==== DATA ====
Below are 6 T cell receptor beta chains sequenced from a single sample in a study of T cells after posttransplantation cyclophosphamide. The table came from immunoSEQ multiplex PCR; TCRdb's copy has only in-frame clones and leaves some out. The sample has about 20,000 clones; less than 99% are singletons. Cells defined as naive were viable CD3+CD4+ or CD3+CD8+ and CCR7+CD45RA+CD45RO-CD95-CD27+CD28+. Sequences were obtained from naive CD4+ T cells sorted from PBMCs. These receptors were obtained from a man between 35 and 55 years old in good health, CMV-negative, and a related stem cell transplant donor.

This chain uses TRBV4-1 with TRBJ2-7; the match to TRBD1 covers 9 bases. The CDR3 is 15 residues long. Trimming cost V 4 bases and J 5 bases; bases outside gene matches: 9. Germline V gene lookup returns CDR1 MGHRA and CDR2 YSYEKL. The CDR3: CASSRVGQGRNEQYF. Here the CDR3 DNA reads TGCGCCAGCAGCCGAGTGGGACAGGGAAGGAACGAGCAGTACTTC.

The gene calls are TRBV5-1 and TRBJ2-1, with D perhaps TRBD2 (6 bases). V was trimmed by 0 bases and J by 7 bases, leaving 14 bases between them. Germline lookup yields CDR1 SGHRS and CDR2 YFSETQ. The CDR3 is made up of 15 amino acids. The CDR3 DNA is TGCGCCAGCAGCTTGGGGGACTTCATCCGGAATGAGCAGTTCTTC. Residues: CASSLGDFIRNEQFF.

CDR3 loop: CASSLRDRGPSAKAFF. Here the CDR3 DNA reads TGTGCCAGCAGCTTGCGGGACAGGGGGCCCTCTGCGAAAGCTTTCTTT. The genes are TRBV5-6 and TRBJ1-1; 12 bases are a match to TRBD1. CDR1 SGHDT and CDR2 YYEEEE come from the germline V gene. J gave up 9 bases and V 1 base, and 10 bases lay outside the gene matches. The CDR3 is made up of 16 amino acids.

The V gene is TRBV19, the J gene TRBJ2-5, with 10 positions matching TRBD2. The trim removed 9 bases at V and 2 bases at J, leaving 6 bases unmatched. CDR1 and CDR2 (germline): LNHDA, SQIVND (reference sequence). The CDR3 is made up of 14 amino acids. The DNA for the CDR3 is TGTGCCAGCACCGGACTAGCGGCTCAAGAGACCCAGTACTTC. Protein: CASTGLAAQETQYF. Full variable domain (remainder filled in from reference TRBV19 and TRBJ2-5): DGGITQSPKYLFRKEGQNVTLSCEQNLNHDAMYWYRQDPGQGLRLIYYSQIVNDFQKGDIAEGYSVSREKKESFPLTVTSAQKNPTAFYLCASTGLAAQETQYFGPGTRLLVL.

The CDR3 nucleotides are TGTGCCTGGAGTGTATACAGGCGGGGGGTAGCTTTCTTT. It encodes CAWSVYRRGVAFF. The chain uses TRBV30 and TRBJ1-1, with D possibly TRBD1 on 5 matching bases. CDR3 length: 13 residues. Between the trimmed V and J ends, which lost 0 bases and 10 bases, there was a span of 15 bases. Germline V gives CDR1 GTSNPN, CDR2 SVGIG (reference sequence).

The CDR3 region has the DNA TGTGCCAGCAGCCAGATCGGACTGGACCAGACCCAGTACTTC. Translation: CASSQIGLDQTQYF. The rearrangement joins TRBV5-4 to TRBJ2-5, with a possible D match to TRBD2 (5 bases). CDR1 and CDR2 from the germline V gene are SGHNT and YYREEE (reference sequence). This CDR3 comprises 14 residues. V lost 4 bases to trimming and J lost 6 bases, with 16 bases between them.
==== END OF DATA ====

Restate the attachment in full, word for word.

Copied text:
Below are 6 T cell receptor beta chains sequenced from a single sample in a study of T cells after posttransplantation cyclophosphamide. The table came from immunoSEQ multiplex PCR; TCRdb's copy has only in-frame clones and leaves some out. The sample has about 20,000 clones; less than 99% are singletons. Cells defined as naive were viable CD3+CD4+ or CD3+CD8+ and CCR7+CD45RA+CD45RO-CD95-CD27+CD28+. Sequences were obtained from naive CD4+ T cells sorted from PBMCs. These receptors were obtained from a man between 35 and 55 years old in good health, CMV-negative, and a related stem cell transplant donor.

This chain uses TRBV4-1 with TRBJ2-7; the match to TRBD1 covers 9 bases. The CDR3 is 15 residues long. Trimming cost V 4 bases and J 5 bases; bases outside gene matches: 9. Germline V gene lookup returns CDR1 MGHRA and CDR2 YSYEKL. The CDR3: CASSRVGQGRNEQYF. Here the CDR3 DNA reads TGCGCCAGCAGCCGAGTGGGACAGGGAAGGAACGAGCAGTACTTC.

The gene calls are TRBV5-1 and TRBJ2-1, with D perhaps TRBD2 (6 bases). V was trimmed by 0 bases and J by 7 bases, leaving 14 bases between them. Germline lookup yields CDR1 SGHRS and CDR2 YFSETQ. The CDR3 is made up of 15 amino acids. The CDR3 DNA is TGCGCCAGCAGCTTGGGGGACTTCATCCGGAATGAGCAGTTCTTC. Residues: CASSLGDFIRNEQFF.

CDR3 loop: CASSLRDRGPSAKAFF. Here the CDR3 DNA reads TGTGCCAGCAGCTTGCGGGACAGGGGGCCCTCTGCGAAAGCTTTCTTT. The genes are TRBV5-6 and TRBJ1-1; 12 bases are a match to TRBD1. CDR1 SGHDT and CDR2 YYEEEE come from the germline V gene. J gave up 9 bases and V 1 base, and 10 bases lay outside the gene matches. The CDR3 is made up of 16 amino acids.

The V gene is TRBV19, the J gene TRBJ2-5, with 10 positions matching TRBD2. The trim removed 9 bases at V and 2 bases at J, leaving 6 bases unmatched. CDR1 and CDR2 (germline): LNHDA, SQIVND (reference sequence). The CDR3 is made up of 14 amino acids. The DNA for the CDR3 is TGTGCCAGCACCGGACTAGCGGCTCAAGAGACCCAGTACTTC. Protein: CASTGLAAQETQYF. Full variable domain (remainder filled in from reference TRBV19 and TRBJ2-5): DGGITQSPKYLFRKEGQNVTLSCEQNLNHDAMYWYRQDPGQGLRLIYYSQIVNDFQKGDIAEGYSVSREKKESFPLTVTSAQKNPTAFYLCASTGLAAQETQYFGPGTRLLVL.

The CDR3 nucleotides are TGTGCCTGGAGTGTATACAGGCGGGGGGTAGCTTTCTTT. It encodes CAWSVYRRGVAFF. The chain uses TRBV30 and TRBJ1-1, with D possibly TRBD1 on 5 matching bases. CDR3 length: 13 residues. Between the trimmed V and J ends, which lost 0 bases and 10 bases, there was a span of 15 bases. Germline V gives CDR1 GTSNPN, CDR2 SVGIG (reference sequence).

The CDR3 region has the DNA TGTGCCAGCAGCCAGATCGGACTGGACCAGACCCAGTACTTC. Translation: CASSQIGLDQTQYF. The rearrangement joins TRBV5-4 to TRBJ2-5, with a possible D match to TRBD2 (5 bases). CDR1 and CDR2 from the germline V gene are SGHNT and YYREEE (reference sequence). This CDR3 comprises 14 residues. V lost 4 bases to trimming and J lost 6 bases, with 16 bases between them.